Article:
March 2020. No one will forget this time in history when the global pandemic completely altered our everyday lives. The fear, the uncertainty, the grief over lives lost.


As a music teacher in Ottawa, Ontario, the impact was devastating. 


Instead of performing at MusicFest Nationals in Calgary, instead of travelling to Toronto to participate in the Conference of Independent Schools Music Festival, instead of spring concerts and performing at graduation, we were faced with the reality of virtual learning. We also had to come to grips with the fact that our ability to make music together was taken away, as the limitations of internet latency rendered real time group performance impossible. 


I was in survival mode, adapting my lesson plans, trying to stay positive and keep the students motivated, and finding innovative ways to allow my students to make music in some capacity. The students worked hard; we began a weekly compilation of solos and virtual collaborations entitled “Musical Moments,” which we featured in the newsletter. We put together a virtual show for local retirement homes as well as three large ensemble virtual performances for the end of the year. 


The students exceeded all of my expectations. 


But our true community was missing; we desperately missed congregating together in person and collaboratively rehearsing a piece, shaping a beautiful phrase, experiencing the energy of a fantastic performance; we missed our true musical moments together. 


I quickly decided I would throw myself into the current research and participated in as many virtual workshops as possible in order to bring live music-making back to my room in the fall. Many organizations spurred into action to help provide guidance and resources for us teachers grappling with the situation; the OMEA, OBA, MBA, SBA, CIS Music, Conn-Selmer Institute, CBDNA and many more put together many helpful workshops and publications. 


In August, following the guidelines put forth by the University of Colorado Covid-19 Aerosol Study and by amassing information that I had gathered, I was ready to present a proposal to my Head of Senior School for playing wind instruments at Ashbury College. My Head of School was very open to the recommendations and brought it forth to the Headmaster and Covid Committee, and to my utter joy, it was approved!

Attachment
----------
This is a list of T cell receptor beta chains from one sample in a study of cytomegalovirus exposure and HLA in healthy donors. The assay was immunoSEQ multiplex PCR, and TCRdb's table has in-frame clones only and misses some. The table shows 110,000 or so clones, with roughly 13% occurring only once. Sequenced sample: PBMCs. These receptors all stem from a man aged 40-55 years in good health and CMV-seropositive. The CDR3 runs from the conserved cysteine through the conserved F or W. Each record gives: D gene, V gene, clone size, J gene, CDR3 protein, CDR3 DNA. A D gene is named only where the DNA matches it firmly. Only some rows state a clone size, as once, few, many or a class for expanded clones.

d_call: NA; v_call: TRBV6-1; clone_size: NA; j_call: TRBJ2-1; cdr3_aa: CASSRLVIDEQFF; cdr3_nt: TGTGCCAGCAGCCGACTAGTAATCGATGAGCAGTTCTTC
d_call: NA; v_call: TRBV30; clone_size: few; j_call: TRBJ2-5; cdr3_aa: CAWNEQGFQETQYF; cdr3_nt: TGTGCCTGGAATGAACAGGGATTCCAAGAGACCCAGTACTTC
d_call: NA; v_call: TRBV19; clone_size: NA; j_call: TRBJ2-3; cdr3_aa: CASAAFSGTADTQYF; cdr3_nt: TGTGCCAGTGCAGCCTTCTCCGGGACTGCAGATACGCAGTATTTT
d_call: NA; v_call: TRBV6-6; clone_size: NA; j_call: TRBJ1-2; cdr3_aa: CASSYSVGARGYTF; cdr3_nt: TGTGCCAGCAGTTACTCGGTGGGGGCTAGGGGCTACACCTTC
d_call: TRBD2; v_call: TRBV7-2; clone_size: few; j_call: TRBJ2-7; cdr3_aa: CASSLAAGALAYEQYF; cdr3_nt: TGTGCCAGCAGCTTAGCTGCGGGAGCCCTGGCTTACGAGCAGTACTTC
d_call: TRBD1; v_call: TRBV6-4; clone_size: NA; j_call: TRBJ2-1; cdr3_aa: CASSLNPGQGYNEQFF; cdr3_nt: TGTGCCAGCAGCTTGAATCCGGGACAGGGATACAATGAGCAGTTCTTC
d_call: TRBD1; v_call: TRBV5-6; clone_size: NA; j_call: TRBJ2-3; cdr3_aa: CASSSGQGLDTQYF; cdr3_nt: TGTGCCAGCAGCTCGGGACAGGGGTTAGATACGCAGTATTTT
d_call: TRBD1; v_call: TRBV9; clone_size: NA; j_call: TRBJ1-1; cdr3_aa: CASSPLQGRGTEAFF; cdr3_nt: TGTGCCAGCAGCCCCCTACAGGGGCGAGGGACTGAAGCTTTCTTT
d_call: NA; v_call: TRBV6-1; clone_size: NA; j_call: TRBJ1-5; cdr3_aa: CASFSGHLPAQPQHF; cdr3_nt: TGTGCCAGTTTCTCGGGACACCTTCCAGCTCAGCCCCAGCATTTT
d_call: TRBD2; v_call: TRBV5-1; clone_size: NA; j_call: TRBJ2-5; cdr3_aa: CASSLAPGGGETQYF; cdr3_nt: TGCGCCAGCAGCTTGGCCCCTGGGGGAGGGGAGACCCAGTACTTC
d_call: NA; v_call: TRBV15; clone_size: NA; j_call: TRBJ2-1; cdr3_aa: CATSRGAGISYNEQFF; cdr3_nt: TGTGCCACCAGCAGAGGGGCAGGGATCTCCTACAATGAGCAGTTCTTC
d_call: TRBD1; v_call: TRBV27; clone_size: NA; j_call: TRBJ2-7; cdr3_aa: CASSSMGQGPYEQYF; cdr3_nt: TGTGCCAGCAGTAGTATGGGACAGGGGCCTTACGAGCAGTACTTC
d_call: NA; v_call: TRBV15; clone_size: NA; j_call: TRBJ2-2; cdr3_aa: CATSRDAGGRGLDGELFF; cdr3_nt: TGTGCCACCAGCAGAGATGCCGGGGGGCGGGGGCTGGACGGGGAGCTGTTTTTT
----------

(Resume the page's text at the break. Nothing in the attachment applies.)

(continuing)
At that moment, it was time to get to work to order playing masks, bell covers and ensure all students had access to their own personal instrument. I contacted students’ families a few weeks before classes to present our Covid protocols and to address any concerns they may have. Pedagogically and logistically, my year was still going to be very different. While playing was allowed for classes, band rehearsals were still completely virtual. 


In terms of classes, these were split in two to allow for cohorts and distancing, meaning I would teach half in person and half online synchronously, with the exception of those students who chose remote learning all year. I would only see my classes once every four days of the cycle for 2.5-hour periods. 


For my beginning winds and percussion class, six students were would-be boarding students who were not able to leave their home country. Their resourcefulness and resilience astounded me through the various time zones and their skill development on their instrument went beyond what I thought possible. 


I ordered flex arrangements and was also able to dig deeper into jazz music, improvisation, critical listening, analysis and composition. Every music student was even able to prepare a solo piece with accompaniment in our second term, which was a valuable growth piece for all musicians. 


Despite wind instrument instruction in our Junior School being cancelled due to inability to distance, I invited Grade 6-8 students with experience to join our virtual Grade 9 Concert Band; several took part and thanked me for this opportunity. In the fall, a small cohort performed live “Moscow 1941” by Brian Balmages for our Remembrance Day ceremony which was livestreamed from our room. 


We presented fall and spring virtual concerts, participated in Music Monday, learned some basic skills in Adobe Audition and Premiere Pro and welcomed several guests throughout the year including instrument specialists, professional musicians and composers.


As tumultuous of a year as it was, I can look back now and confidently say that it was a success. More importantly, we played wind instruments indoors safely and without incident. I realize that my public school counterparts were not as lucky as me; many programs were shut down at the board level and entire course sections were cut. The impact of this moving forward is already beginning to be felt as courses and staffing are finalized for next year. 


I worry about the future of music education in Canada. Will programs be given the support they need to rebuild? Will students once again feel the rush of a group performance? Will important transferable skills and socio-emotional development so prevalent in group music-making be valued and allowed to thrive? It is my sincere hope that my experience can be shared with educators, administrators and parents as a model to keep music alive in schools and to let the band play on!


Simone Gendron has been the Head of Senior School Music and the Senior School Music Teacher at Ashbury College since 2016